project the last improvement we made in perfect()
was to run the internal loop to i/2
instead of i
. Since division by 2 was slow, we implemented it by
introducing the induction variable that equals double the loop variable.
Now division by 2 is fast, so our job is easier:
Here is the result:
Version  Comment  Perfect, time for 10,000, sec 

Binary6.perfect2  Improved rem()  15.9 
Binary6.perfect4  Running the inner loop to i/2  10.3 
The binary tree
It is interesting to look at the structure that our numbers form. The number 0
is separate – it consists of a single node with the digit 0
.
Everything else is arranged into a binary tree, with the number 1
as a root.
Each node has a parent reference next
(node 1
has it equal to null
), and two children references link0
and link1
, which are drawn as pointing to the left
and the right child, respectively. For a node representing the number n these children represent numbers 2n and 2n + 1.
The nodes are marked with digits corresponding to their position relative to the parent node: left nodes are marked “0”, right ones “1”.
This is the lowest digit in the binary representation of the number. The path from the number to node 1
gives the entire binary representation,
the root node being the highest digit. Every number, except for 0
, has the highest digit one, which agrees with the convention of avoiding the leading zeroes.
The tree doesn’t have to be fully built; the children are added as they are needed. For instance, while running pythagorean5
, the biggest number seen
is 1,000,000, while the size of the tree is 430,743.
This tree is a pretty picture, but it doesn’t help performing operations with numbers. Some algorithms might exist that perform computations faster using graph processing
techniques, but I don’t know them. Moreover, the value of keeping this tree in memory isn’t great – when we introduced it in Binary4
, the times only improved from 221 sec to
199 sec and from 18 sec to 17.5 sec. If we undo the changes introduced in Binary4
and Binary5
and run the latest version of the user code, we get
Version  Comment  Pythagorean, time for 1,000, sec  Perfect, time for 10,000, sec 

Binary6  Best versions of both tests  30.9  10.3 
Binary6X  Best versions of both tests, no tree in memory  32.7  10.7 
Additional versions: null as zero
While discussing possible strategies for implementing binary numbers, we mentioned representing number zero as an empty list. This could make the program more regular –
for instance, subtraction wouldn’t have to check for null
and convert it to ZERO
. The need for separare D0()
and D()
would disappear, and so on. The problem is that
we can’t invoke any methods on null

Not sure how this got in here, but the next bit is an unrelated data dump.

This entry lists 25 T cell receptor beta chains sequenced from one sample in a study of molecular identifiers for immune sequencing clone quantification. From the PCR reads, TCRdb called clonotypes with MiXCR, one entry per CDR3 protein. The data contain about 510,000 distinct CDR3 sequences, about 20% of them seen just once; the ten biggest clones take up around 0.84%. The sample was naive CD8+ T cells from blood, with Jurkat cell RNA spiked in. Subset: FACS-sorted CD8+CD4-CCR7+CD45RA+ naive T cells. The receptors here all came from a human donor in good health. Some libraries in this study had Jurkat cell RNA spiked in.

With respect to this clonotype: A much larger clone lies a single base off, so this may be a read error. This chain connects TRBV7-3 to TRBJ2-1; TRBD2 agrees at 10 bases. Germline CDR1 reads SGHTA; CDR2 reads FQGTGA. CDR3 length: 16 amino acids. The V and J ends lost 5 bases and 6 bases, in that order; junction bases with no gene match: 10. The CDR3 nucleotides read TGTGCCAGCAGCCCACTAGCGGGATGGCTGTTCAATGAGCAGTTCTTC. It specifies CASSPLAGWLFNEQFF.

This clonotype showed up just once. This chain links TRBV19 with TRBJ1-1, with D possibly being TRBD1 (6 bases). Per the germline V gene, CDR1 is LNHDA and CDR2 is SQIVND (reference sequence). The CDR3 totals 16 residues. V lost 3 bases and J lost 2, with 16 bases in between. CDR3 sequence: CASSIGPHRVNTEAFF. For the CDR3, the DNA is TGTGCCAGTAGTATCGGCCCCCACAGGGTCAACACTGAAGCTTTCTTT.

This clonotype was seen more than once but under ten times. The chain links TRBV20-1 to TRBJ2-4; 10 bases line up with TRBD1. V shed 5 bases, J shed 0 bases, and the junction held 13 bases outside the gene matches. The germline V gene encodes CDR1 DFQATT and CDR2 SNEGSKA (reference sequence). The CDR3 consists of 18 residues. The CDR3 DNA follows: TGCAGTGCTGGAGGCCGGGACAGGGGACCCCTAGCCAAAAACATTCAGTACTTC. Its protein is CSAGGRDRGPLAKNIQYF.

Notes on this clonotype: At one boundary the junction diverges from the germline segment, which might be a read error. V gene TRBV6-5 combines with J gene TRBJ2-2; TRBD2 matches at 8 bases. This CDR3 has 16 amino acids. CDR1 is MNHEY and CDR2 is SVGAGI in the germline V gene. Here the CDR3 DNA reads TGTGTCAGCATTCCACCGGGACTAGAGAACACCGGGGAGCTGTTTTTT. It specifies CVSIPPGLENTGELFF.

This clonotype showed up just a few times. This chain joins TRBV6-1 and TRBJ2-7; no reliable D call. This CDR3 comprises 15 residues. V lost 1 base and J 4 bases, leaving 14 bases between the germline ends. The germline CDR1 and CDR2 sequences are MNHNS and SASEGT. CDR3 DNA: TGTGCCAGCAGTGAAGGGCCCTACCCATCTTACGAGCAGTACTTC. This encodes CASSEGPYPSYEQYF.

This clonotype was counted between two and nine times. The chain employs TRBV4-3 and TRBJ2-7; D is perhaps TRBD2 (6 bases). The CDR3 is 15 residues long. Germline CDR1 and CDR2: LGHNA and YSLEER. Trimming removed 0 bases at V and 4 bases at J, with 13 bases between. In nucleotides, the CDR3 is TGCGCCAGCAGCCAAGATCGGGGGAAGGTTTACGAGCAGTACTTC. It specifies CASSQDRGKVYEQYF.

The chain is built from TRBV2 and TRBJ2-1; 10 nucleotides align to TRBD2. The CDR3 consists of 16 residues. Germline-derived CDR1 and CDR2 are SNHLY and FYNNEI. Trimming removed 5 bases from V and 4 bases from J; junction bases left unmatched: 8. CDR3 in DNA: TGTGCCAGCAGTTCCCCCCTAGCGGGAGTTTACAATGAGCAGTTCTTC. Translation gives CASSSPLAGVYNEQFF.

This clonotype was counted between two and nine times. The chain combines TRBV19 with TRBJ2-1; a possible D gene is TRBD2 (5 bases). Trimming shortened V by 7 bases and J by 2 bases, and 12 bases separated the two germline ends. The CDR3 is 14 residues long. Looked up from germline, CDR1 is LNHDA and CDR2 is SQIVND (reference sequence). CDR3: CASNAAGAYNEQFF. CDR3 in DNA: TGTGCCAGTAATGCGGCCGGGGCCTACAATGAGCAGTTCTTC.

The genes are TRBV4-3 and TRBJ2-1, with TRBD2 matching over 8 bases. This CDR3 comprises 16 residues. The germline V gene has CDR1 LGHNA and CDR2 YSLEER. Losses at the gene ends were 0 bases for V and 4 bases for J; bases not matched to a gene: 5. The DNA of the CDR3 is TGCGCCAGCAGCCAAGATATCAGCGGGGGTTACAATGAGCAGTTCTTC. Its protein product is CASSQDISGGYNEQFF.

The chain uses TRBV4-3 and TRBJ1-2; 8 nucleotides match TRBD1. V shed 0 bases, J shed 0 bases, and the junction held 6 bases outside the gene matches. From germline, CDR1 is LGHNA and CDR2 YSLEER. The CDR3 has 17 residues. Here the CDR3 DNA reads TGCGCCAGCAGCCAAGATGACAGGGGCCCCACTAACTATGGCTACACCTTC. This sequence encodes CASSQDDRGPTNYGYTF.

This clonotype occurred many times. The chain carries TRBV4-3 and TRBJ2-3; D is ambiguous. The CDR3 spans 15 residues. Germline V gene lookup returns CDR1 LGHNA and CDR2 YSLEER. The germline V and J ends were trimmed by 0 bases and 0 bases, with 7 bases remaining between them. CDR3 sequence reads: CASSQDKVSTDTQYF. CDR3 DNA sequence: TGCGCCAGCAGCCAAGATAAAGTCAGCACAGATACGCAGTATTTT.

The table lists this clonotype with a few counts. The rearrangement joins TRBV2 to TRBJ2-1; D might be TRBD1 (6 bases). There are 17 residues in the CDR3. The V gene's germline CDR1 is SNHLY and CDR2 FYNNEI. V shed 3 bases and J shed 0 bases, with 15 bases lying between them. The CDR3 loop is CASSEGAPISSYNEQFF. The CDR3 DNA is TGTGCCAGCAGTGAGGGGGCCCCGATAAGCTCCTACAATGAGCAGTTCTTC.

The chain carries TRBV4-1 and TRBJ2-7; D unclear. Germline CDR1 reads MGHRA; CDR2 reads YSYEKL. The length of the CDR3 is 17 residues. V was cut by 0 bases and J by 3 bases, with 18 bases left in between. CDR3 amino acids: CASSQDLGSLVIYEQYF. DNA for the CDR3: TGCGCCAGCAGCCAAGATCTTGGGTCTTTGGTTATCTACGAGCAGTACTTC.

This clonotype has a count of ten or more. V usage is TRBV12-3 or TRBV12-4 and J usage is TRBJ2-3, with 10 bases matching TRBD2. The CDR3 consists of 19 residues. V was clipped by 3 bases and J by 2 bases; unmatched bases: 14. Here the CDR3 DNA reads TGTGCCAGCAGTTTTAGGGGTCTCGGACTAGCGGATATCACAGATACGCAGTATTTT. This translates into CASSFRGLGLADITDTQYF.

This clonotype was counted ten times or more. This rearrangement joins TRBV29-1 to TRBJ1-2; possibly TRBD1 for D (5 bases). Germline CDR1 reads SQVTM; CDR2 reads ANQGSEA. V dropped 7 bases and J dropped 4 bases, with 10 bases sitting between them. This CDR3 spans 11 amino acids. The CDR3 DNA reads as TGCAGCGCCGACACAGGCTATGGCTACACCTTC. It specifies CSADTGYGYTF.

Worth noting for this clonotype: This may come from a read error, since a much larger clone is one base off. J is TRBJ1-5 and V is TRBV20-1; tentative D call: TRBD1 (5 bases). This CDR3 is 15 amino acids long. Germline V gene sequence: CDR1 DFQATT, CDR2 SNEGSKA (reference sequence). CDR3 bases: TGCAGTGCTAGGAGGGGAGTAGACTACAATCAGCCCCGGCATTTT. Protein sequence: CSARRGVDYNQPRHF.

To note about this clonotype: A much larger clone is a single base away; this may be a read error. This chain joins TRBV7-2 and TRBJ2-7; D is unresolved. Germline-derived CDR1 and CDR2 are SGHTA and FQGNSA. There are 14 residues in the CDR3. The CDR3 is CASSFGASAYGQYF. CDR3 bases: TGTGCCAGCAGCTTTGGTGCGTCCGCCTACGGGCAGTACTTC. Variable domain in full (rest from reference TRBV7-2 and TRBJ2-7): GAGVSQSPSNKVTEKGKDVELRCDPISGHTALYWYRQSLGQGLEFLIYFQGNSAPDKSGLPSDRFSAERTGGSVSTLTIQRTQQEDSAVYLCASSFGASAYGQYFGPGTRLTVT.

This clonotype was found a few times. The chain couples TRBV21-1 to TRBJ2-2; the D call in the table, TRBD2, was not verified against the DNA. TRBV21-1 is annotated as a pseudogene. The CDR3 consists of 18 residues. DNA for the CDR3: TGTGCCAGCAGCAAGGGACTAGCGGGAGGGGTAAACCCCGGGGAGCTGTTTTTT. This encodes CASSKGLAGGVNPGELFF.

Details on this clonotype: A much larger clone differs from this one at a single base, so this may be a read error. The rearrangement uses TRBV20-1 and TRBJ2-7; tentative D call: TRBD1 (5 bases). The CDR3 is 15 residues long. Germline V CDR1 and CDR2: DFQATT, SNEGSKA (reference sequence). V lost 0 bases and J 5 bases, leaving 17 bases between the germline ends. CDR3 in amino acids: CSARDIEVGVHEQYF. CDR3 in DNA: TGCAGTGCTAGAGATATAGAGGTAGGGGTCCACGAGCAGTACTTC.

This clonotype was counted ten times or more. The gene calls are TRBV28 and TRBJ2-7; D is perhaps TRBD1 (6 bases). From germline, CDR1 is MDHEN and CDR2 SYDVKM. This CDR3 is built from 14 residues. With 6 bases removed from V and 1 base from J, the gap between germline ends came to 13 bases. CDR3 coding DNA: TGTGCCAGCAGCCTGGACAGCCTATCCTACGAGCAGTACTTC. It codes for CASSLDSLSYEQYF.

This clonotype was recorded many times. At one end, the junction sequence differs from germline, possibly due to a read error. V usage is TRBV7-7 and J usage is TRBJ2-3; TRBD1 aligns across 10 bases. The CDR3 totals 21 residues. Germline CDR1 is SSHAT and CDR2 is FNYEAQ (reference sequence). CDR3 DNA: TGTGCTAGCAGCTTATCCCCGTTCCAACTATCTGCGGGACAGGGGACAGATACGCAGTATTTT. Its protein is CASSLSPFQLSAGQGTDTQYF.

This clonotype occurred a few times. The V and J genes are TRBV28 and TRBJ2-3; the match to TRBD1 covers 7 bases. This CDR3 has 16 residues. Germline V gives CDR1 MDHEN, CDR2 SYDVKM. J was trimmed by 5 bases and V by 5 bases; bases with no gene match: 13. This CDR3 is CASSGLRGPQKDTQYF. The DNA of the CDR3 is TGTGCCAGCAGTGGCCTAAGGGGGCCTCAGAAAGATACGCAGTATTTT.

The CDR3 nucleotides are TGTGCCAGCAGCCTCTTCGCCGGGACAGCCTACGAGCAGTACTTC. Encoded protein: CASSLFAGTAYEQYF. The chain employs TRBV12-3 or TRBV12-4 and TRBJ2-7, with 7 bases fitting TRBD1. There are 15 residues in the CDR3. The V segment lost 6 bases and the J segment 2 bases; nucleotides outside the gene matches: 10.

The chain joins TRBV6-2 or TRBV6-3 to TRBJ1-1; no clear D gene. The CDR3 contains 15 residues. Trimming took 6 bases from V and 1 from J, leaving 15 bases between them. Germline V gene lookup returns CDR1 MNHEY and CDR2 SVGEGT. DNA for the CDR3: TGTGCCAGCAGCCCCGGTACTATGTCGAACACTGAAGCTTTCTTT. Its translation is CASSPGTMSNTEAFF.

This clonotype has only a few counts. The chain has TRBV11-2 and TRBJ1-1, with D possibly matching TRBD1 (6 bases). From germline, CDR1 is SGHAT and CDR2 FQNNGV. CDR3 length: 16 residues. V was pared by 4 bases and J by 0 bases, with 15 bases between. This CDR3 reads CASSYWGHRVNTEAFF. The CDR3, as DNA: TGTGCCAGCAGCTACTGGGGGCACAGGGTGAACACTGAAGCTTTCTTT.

. Either all the methods must be replaced with ordinary static binary functions, or another class must be introduced that would
encapsulate the list.
We’ve tried the first approach (see class BinaryN
). The conversion is straightforward. I’ll show some of the new methods. This is the new D()
:
And this is multiplication:
The rest of the code is converted in a similar fashion.
The user code must be converted, too, and this is where the disadvantage of the new structure becomes clearly visible. The new code looks ugly. To illustrate this, I’ll show a single line of the old code and its version in the new code.
This like from pythagorean6
now looks like this:
The object notation looks much prettier and easier to read (although, operator overloading, such as in C++, would have looked even better).
The results aren’t great:
Version  Comment  Pythagorean, time for 1,000, sec  Perfect, time for 10,000, sec 

Binary6  Best results so far  30.9  10.3 
BinaryN  null as zero, no object notation  30.8  10.4 
Additional versions: booleans as digits
We also planned to try using boolean
s to represent digits. The change is easy. This is the example of the new code (class BinaryB
):
Here are the results:
Version  Comment  Pythagorean, time for 1,000, sec  Perfect, time for 10,000, sec 

Binary6  Best results so far  30.9  10.3 
BinaryB  Booleans as digits  30.0  9.0 
This is the best solution we’ve produced.
The summary
Here is the full table of results:
Version  Comment  Pythagorean, time for 1,000, sec  Perfect, time for 10,000, sec 

Peano6  Optimised Peano implementation  360  336 
Binary  Original binary implementation  275  25 
Binary2  Equality test improved  263  24 
Binary3  Multiplication and division improved  221  18 
Binary4  Making numbers singletons  199  17.5 
Binary5  Caching results of S()  190  16.9 
Binary5.pythagorean3  Some code moved out of loops  106.6  
Binary5.pythagorean4  More code moved out of loops  60.7  
Binary5.pythagorean5  Strength reduction  30.9  
Binary5.pythagorean6  More strength reduction  33.4  
Binary6  Improved rem()  15.9  
Binary6.perfect4  Running the inner loop to i/2  10.3  
Binary6X  Best versions of both tests, no tree in memory  32.7  10.7 
BinaryN  null as zero, no object notation  30.8  10.4 
BinaryB  Booleans as digits  30.0  9.0 
Native  Classic Java implementation  0.571  0.28 
Conclusions

This is still a valid computationfree implementation: there are no
int
variables or numeric constants in the code. 
This implementation does not use any classes from the standard library.

As we expected, the new version is faster than the strict
Peano
version: the code runs 1030 times faster. The speed difference may increase if we move to bigger numbers. 
Unlike the
Peano
version, the new code isn’t limited in number size. Even the caching versions only keep the numbers that were seen, and caching can be switched off with relatively small performance loss. 
The code now runs 30 – 60 times slower than the native version, as if it was running on a CPU with 4080 MHz clock speed, such as the first Pentium (66 MHz). Not just student’s assignments  serious business applications ran on those computers. In the previous article we’ve made a journey into the late 70’s  early 80’s, now we’ve been in middle 90’s.
Coming soon
We’ve had a some fun playing with the aftificial numbers, but this is the end of this story. Now it’s time to get back to our previous activity. We were implementing the game of Life using a hash table. Many improvements have been applied, but I have some more ideas.